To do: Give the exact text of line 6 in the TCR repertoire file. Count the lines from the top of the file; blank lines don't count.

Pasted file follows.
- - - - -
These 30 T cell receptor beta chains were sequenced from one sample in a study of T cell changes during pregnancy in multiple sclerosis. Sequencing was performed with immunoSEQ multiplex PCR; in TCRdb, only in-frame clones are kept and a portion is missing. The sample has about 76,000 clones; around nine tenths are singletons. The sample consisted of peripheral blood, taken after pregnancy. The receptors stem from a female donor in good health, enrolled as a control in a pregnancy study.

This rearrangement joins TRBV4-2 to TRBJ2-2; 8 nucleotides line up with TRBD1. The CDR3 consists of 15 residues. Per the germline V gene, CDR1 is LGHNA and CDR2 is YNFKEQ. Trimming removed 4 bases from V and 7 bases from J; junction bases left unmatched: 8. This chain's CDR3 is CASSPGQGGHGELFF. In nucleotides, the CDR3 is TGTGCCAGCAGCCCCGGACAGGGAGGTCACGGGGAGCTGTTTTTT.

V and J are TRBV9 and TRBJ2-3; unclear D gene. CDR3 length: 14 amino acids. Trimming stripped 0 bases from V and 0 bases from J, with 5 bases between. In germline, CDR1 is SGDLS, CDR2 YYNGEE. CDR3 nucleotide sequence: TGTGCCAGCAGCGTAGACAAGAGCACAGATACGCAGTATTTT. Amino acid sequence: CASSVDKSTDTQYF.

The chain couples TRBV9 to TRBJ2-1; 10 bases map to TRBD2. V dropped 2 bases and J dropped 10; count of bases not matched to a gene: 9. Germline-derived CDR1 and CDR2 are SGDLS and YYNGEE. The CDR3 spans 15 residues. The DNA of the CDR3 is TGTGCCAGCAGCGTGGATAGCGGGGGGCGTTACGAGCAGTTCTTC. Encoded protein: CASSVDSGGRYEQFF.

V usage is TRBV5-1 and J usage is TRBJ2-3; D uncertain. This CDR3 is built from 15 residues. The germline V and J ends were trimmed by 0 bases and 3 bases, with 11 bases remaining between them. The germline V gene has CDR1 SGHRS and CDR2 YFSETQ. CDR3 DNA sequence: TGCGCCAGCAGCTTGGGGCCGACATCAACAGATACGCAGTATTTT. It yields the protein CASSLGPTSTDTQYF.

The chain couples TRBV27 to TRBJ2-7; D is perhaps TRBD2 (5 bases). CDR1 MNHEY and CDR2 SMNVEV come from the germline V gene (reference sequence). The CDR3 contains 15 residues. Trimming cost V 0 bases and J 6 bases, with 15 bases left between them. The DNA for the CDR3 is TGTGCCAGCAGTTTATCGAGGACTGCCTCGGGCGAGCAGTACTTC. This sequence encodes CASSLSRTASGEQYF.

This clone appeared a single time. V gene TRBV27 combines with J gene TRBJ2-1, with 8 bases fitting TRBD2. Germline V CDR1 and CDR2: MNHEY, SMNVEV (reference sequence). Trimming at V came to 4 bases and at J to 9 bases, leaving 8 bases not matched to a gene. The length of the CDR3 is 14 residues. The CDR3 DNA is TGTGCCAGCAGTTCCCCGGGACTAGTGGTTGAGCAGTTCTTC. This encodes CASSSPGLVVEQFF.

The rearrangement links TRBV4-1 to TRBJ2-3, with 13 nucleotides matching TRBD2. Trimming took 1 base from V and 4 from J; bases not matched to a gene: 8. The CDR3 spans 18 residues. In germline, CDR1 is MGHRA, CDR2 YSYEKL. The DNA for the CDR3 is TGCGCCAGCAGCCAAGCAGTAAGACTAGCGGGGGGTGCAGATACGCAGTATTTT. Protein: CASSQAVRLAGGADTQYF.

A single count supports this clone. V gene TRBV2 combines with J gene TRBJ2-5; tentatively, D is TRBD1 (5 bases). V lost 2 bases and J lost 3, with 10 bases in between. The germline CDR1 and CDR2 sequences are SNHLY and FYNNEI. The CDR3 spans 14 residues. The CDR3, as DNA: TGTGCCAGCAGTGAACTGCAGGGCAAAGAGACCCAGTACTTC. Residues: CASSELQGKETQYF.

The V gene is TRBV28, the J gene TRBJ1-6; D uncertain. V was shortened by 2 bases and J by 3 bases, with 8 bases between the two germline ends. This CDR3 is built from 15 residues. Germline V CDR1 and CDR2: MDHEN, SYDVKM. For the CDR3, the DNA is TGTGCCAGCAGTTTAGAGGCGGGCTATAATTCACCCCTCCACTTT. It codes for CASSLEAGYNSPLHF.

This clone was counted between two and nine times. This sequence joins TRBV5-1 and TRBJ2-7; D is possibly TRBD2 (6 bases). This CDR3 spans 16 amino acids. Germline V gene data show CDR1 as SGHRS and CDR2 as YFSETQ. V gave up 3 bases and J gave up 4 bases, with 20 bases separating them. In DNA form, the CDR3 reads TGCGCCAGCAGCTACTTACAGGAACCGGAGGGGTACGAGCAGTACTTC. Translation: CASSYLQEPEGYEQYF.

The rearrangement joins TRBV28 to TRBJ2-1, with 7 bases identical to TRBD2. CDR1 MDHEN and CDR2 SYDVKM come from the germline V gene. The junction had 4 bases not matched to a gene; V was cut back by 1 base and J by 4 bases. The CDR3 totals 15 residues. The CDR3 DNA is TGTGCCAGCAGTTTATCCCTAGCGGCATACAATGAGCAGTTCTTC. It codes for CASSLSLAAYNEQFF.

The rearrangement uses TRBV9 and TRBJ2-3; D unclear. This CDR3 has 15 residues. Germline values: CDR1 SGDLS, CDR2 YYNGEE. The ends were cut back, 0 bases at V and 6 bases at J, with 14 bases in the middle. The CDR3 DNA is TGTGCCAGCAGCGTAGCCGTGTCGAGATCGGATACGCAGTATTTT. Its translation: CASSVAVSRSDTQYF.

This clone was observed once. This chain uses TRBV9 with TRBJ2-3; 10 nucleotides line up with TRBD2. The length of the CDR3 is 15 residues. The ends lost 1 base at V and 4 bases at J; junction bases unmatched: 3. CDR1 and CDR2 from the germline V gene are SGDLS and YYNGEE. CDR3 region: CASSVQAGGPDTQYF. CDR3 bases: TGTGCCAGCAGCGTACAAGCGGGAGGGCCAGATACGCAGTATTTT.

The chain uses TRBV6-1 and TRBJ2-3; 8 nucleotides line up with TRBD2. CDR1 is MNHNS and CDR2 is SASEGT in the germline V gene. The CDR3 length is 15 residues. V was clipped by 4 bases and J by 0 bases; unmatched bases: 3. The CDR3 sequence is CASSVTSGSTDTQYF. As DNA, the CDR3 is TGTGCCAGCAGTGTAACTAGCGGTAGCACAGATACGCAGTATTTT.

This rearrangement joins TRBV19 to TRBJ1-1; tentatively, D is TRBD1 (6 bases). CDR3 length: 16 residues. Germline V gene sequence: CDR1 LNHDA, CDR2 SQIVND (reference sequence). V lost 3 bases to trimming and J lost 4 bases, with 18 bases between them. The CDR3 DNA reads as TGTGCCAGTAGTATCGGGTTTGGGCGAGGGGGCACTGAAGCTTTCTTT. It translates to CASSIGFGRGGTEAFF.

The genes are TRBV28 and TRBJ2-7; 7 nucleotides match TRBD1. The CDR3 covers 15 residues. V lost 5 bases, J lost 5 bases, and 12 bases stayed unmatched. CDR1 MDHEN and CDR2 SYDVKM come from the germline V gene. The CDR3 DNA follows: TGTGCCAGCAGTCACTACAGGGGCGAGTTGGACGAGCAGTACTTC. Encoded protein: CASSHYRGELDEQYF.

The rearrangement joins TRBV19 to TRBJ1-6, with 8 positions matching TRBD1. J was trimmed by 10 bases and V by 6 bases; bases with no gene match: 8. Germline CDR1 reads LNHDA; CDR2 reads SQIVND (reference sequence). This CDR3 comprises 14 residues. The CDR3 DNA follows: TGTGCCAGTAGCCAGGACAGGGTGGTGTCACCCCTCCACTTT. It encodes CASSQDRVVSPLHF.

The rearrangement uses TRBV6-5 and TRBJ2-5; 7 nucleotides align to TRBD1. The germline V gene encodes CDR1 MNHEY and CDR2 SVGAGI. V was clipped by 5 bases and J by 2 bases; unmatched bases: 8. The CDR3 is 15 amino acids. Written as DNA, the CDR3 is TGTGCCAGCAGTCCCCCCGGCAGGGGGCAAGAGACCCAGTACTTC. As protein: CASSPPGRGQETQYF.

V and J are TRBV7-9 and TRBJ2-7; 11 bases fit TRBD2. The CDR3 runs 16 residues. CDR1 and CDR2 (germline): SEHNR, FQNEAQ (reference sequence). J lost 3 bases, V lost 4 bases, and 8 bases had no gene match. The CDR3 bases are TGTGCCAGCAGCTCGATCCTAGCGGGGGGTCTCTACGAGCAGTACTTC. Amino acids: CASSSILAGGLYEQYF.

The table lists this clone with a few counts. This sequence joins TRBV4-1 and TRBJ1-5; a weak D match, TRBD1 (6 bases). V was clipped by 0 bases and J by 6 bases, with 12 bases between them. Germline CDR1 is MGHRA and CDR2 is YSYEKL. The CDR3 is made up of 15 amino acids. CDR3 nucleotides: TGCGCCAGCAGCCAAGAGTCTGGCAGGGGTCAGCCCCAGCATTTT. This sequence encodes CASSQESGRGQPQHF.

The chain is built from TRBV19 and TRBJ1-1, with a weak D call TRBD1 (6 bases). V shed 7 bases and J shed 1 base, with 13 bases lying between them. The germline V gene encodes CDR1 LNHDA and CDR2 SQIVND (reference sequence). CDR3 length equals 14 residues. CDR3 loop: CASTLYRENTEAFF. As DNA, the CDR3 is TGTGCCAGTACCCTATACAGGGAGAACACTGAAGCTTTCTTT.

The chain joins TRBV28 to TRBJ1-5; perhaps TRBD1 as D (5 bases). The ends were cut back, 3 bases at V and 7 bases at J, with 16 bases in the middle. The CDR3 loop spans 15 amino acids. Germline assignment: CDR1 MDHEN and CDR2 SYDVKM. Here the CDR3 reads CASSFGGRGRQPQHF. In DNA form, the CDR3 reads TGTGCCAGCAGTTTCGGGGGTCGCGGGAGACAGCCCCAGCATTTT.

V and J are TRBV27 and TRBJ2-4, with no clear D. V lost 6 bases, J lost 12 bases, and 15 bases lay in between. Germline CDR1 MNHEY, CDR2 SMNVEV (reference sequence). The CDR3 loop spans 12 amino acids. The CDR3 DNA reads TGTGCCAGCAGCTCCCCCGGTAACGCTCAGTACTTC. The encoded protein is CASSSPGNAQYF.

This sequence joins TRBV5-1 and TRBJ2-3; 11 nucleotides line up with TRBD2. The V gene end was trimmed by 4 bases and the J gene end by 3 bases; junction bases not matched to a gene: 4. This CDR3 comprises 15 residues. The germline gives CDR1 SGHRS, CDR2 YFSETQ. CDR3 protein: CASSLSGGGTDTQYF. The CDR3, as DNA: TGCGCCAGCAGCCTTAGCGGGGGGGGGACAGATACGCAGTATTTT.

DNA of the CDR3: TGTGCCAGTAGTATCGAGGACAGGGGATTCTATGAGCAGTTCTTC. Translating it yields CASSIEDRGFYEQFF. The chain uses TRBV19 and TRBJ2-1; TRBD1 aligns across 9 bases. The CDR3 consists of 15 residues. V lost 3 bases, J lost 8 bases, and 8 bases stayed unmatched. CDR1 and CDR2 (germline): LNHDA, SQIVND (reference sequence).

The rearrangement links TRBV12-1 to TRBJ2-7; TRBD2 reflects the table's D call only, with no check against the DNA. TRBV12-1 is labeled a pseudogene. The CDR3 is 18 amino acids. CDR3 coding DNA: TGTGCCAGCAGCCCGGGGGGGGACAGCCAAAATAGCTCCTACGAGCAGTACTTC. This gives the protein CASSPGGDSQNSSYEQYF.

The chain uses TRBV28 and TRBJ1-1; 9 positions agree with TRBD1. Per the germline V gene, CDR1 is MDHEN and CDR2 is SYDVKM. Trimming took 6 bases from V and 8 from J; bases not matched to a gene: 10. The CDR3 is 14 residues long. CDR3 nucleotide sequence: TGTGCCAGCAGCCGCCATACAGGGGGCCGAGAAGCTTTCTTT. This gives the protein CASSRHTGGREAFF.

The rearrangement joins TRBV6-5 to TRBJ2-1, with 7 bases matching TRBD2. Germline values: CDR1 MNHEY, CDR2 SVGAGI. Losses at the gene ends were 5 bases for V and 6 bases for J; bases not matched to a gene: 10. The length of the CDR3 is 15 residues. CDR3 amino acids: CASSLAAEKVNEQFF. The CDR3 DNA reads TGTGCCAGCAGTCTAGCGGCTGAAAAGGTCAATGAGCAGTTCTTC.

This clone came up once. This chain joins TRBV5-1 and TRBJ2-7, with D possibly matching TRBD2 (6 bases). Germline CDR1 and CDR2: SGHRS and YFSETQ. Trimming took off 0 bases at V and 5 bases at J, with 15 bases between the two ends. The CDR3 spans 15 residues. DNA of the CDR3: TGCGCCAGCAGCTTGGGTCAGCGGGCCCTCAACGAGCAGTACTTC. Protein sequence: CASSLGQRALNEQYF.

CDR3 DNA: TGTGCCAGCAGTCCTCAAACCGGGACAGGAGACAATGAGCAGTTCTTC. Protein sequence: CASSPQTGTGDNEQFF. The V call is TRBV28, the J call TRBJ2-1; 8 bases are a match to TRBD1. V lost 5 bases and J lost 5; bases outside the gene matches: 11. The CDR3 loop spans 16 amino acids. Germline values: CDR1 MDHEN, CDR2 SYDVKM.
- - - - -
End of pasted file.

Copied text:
The chain couples TRBV27 to TRBJ2-7; D is perhaps TRBD2 (5 bases). CDR1 MNHEY and CDR2 SMNVEV come from the germline V gene (reference sequence). The CDR3 contains 15 residues. Trimming cost V 0 bases and J 6 bases, with 15 bases left between them. The DNA for the CDR3 is TGTGCCAGCAGTTTATCGAGGACTGCCTCGGGCGAGCAGTACTTC. This sequence encodes CASSLSRTASGEQYF.